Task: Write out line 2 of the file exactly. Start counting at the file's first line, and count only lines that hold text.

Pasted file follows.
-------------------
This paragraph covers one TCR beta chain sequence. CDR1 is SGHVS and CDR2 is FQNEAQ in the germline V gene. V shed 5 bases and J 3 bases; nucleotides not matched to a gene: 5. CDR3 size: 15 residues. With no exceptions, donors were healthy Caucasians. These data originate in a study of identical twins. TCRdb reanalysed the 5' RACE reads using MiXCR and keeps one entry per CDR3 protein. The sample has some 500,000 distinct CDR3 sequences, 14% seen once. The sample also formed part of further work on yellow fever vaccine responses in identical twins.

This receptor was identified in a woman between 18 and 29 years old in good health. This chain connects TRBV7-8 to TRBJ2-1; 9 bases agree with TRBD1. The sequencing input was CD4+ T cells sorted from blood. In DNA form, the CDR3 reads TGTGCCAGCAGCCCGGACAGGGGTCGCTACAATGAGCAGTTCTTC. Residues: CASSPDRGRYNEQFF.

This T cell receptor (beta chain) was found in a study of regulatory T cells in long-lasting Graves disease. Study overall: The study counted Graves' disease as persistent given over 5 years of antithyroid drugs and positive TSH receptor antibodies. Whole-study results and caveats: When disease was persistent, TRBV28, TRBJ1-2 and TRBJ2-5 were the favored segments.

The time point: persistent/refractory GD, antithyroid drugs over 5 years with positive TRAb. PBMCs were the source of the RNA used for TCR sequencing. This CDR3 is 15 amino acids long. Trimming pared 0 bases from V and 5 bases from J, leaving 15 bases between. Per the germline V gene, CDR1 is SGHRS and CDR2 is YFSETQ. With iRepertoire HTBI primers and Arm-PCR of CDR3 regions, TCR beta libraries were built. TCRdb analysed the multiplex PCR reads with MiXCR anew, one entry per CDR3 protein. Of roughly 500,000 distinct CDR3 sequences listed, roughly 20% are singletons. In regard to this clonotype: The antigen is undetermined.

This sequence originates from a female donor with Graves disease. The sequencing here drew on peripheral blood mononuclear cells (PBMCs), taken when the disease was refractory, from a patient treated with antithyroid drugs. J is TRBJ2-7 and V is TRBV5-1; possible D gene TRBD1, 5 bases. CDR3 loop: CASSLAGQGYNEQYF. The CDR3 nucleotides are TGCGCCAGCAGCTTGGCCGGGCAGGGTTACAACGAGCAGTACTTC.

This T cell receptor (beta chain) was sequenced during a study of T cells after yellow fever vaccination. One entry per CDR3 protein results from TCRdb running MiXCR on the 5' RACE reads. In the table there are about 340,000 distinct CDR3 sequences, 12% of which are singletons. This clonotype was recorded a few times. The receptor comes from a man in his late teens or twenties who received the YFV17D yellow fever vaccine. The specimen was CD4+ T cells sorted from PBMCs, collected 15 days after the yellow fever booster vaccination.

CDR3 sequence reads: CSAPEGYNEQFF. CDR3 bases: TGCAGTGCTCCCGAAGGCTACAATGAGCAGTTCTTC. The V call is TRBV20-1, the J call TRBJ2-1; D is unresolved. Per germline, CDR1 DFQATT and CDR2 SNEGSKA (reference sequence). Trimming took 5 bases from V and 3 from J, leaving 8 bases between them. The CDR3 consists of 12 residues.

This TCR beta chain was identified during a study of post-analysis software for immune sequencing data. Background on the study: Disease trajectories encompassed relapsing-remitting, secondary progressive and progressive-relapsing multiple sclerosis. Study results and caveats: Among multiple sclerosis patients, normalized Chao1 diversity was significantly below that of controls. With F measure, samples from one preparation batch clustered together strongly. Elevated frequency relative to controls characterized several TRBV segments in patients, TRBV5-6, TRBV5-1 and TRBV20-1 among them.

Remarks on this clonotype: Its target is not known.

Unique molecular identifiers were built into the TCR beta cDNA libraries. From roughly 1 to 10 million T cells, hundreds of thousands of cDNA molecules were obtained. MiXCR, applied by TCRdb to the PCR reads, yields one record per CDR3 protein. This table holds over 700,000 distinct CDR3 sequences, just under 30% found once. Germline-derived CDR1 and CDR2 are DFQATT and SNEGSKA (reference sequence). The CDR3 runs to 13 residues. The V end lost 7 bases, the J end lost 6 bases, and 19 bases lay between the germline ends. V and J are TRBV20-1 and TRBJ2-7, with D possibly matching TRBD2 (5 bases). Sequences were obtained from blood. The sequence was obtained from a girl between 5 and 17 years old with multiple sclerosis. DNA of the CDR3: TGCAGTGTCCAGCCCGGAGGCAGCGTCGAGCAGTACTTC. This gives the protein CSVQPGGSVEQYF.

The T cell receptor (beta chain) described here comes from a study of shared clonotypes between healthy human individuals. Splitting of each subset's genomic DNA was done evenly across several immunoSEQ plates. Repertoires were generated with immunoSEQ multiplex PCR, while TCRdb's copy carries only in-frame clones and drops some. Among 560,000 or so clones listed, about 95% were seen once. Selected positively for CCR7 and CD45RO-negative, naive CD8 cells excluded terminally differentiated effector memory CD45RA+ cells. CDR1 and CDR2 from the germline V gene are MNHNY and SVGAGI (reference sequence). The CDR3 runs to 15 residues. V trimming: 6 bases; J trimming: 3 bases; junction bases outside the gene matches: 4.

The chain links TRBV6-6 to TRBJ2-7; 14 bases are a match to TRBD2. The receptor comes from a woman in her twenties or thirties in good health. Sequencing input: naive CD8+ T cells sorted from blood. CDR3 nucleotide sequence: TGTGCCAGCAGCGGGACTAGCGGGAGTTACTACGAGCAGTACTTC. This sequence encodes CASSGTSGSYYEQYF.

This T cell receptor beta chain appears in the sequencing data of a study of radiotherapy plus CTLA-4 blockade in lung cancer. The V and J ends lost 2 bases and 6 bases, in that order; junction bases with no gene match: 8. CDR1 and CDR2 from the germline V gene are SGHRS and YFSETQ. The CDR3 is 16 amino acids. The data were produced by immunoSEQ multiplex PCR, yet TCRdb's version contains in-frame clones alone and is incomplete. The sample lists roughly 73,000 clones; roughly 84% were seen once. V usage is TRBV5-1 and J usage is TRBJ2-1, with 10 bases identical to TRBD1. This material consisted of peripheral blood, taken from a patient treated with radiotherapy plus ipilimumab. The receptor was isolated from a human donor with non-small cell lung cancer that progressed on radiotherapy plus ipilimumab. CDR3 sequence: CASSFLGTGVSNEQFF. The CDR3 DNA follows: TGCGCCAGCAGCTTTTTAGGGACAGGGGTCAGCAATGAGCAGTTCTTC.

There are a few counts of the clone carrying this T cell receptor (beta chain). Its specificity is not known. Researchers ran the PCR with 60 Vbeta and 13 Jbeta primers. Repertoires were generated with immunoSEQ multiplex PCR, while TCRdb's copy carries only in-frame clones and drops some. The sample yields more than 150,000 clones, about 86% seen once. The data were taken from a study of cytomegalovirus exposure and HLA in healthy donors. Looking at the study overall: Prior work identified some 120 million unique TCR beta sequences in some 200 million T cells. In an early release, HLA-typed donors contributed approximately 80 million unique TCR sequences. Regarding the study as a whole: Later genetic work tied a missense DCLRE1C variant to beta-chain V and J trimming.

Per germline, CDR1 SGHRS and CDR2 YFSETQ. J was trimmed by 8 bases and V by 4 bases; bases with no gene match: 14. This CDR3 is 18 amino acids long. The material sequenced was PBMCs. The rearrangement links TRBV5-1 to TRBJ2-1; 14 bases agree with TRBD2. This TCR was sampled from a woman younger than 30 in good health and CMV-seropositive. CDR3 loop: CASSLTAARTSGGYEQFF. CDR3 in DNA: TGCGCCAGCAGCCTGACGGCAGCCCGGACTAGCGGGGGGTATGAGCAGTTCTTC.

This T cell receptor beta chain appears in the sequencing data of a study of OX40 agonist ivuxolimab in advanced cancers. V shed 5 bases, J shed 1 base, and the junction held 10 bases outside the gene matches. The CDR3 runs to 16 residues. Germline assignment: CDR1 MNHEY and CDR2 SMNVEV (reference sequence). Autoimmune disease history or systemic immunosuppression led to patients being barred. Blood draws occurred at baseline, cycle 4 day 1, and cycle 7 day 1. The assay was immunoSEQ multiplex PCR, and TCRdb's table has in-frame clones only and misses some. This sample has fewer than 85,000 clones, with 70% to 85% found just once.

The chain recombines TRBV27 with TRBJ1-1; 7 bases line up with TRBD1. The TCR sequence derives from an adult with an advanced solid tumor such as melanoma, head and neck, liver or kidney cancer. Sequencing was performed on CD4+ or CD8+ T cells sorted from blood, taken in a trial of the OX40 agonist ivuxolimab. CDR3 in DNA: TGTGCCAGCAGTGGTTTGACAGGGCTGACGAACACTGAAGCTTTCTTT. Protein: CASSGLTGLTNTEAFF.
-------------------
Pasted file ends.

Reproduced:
This receptor was identified in a woman between 18 and 29 years old in good health. This chain connects TRBV7-8 to TRBJ2-1; 9 bases agree with TRBD1. The sequencing input was CD4+ T cells sorted from blood. In DNA form, the CDR3 reads TGTGCCAGCAGCCCGGACAGGGGTCGCTACAATGAGCAGTTCTTC. Residues: CASSPDRGRYNEQFF.